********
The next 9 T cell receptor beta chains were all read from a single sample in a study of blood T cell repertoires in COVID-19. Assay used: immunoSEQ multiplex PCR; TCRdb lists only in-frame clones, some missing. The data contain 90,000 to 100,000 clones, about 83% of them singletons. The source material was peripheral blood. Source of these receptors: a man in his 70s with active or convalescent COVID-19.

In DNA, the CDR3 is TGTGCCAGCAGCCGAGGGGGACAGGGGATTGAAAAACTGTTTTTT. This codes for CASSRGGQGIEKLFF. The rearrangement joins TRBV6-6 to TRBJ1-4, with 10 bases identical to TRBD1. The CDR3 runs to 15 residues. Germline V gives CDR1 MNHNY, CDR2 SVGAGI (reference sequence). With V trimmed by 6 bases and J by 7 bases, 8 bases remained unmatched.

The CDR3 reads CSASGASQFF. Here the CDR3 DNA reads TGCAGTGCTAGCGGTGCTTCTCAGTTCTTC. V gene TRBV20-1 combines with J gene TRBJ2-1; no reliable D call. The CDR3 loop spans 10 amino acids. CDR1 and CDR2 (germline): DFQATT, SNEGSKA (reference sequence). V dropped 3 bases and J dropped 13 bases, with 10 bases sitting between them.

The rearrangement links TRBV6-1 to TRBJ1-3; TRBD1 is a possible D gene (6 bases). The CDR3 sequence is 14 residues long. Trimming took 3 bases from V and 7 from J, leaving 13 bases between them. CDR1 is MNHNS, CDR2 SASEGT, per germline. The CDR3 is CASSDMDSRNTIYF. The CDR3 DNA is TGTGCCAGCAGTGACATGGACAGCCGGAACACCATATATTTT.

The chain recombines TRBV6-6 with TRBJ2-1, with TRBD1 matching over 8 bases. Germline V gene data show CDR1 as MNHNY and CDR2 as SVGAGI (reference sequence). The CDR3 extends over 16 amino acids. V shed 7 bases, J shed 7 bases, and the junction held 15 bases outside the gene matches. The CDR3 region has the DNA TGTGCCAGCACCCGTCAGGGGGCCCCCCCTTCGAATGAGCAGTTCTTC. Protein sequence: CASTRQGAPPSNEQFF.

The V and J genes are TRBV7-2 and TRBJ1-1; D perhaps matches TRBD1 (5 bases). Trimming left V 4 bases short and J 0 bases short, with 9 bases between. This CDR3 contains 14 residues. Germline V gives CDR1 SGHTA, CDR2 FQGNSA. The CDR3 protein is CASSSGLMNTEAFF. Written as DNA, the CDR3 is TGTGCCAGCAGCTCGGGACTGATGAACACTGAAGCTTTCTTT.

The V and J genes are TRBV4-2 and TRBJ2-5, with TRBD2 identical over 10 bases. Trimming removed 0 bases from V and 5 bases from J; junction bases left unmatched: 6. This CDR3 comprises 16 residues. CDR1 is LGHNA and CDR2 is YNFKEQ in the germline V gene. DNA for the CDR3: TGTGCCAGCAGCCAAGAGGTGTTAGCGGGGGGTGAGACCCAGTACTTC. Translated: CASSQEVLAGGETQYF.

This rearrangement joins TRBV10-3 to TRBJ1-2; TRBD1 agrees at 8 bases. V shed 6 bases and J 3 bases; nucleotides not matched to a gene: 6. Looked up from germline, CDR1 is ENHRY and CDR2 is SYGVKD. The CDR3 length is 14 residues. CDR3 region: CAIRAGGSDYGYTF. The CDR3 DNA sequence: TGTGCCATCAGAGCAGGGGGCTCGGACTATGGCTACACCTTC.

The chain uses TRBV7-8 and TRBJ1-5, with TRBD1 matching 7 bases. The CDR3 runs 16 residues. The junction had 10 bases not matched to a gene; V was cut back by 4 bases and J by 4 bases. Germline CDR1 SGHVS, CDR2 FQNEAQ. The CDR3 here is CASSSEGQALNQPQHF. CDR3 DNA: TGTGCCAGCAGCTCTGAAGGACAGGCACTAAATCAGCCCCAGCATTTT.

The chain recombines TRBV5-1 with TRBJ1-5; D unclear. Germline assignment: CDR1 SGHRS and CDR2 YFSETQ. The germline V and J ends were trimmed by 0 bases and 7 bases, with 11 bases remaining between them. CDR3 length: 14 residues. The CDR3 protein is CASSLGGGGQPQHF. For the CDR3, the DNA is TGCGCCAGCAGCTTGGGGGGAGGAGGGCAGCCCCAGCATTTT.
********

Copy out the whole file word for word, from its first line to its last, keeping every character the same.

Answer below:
The next 9 T cell receptor beta chains were all read from a single sample in a study of blood T cell repertoires in COVID-19. Assay used: immunoSEQ multiplex PCR; TCRdb lists only in-frame clones, some missing. The data contain 90,000 to 100,000 clones, about 83% of them singletons. The source material was peripheral blood. Source of these receptors: a man in his 70s with active or convalescent COVID-19.

In DNA, the CDR3 is TGTGCCAGCAGCCGAGGGGGACAGGGGATTGAAAAACTGTTTTTT. This codes for CASSRGGQGIEKLFF. The rearrangement joins TRBV6-6 to TRBJ1-4, with 10 bases identical to TRBD1. The CDR3 runs to 15 residues. Germline V gives CDR1 MNHNY, CDR2 SVGAGI (reference sequence). With V trimmed by 6 bases and J by 7 bases, 8 bases remained unmatched.

The CDR3 reads CSASGASQFF. Here the CDR3 DNA reads TGCAGTGCTAGCGGTGCTTCTCAGTTCTTC. V gene TRBV20-1 combines with J gene TRBJ2-1; no reliable D call. The CDR3 loop spans 10 amino acids. CDR1 and CDR2 (germline): DFQATT, SNEGSKA (reference sequence). V dropped 3 bases and J dropped 13 bases, with 10 bases sitting between them.

The rearrangement links TRBV6-1 to TRBJ1-3; TRBD1 is a possible D gene (6 bases). The CDR3 sequence is 14 residues long. Trimming took 3 bases from V and 7 from J, leaving 13 bases between them. CDR1 is MNHNS, CDR2 SASEGT, per germline. The CDR3 is CASSDMDSRNTIYF. The CDR3 DNA is TGTGCCAGCAGTGACATGGACAGCCGGAACACCATATATTTT.

The chain recombines TRBV6-6 with TRBJ2-1, with TRBD1 matching over 8 bases. Germline V gene data show CDR1 as MNHNY and CDR2 as SVGAGI (reference sequence). The CDR3 extends over 16 amino acids. V shed 7 bases, J shed 7 bases, and the junction held 15 bases outside the gene matches. The CDR3 region has the DNA TGTGCCAGCACCCGTCAGGGGGCCCCCCCTTCGAATGAGCAGTTCTTC. Protein sequence: CASTRQGAPPSNEQFF.

The V and J genes are TRBV7-2 and TRBJ1-1; D perhaps matches TRBD1 (5 bases). Trimming left V 4 bases short and J 0 bases short, with 9 bases between. This CDR3 contains 14 residues. Germline V gives CDR1 SGHTA, CDR2 FQGNSA. The CDR3 protein is CASSSGLMNTEAFF. Written as DNA, the CDR3 is TGTGCCAGCAGCTCGGGACTGATGAACACTGAAGCTTTCTTT.

The V and J genes are TRBV4-2 and TRBJ2-5, with TRBD2 identical over 10 bases. Trimming removed 0 bases from V and 5 bases from J; junction bases left unmatched: 6. This CDR3 comprises 16 residues. CDR1 is LGHNA and CDR2 is YNFKEQ in the germline V gene. DNA for the CDR3: TGTGCCAGCAGCCAAGAGGTGTTAGCGGGGGGTGAGACCCAGTACTTC. Translated: CASSQEVLAGGETQYF.

This rearrangement joins TRBV10-3 to TRBJ1-2; TRBD1 agrees at 8 bases. V shed 6 bases and J 3 bases; nucleotides not matched to a gene: 6. Looked up from germline, CDR1 is ENHRY and CDR2 is SYGVKD. The CDR3 length is 14 residues. CDR3 region: CAIRAGGSDYGYTF. The CDR3 DNA sequence: TGTGCCATCAGAGCAGGGGGCTCGGACTATGGCTACACCTTC.

The chain uses TRBV7-8 and TRBJ1-5, with TRBD1 matching 7 bases. The CDR3 runs 16 residues. The junction had 10 bases not matched to a gene; V was cut back by 4 bases and J by 4 bases. Germline CDR1 SGHVS, CDR2 FQNEAQ. The CDR3 here is CASSSEGQALNQPQHF. CDR3 DNA: TGTGCCAGCAGCTCTGAAGGACAGGCACTAAATCAGCCCCAGCATTTT.

The chain recombines TRBV5-1 with TRBJ1-5; D unclear. Germline assignment: CDR1 SGHRS and CDR2 YFSETQ. The germline V and J ends were trimmed by 0 bases and 7 bases, with 11 bases remaining between them. CDR3 length: 14 residues. The CDR3 protein is CASSLGGGGQPQHF. For the CDR3, the DNA is TGCGCCAGCAGCTTGGGGGGAGGAGGGCAGCCCCAGCATTTT.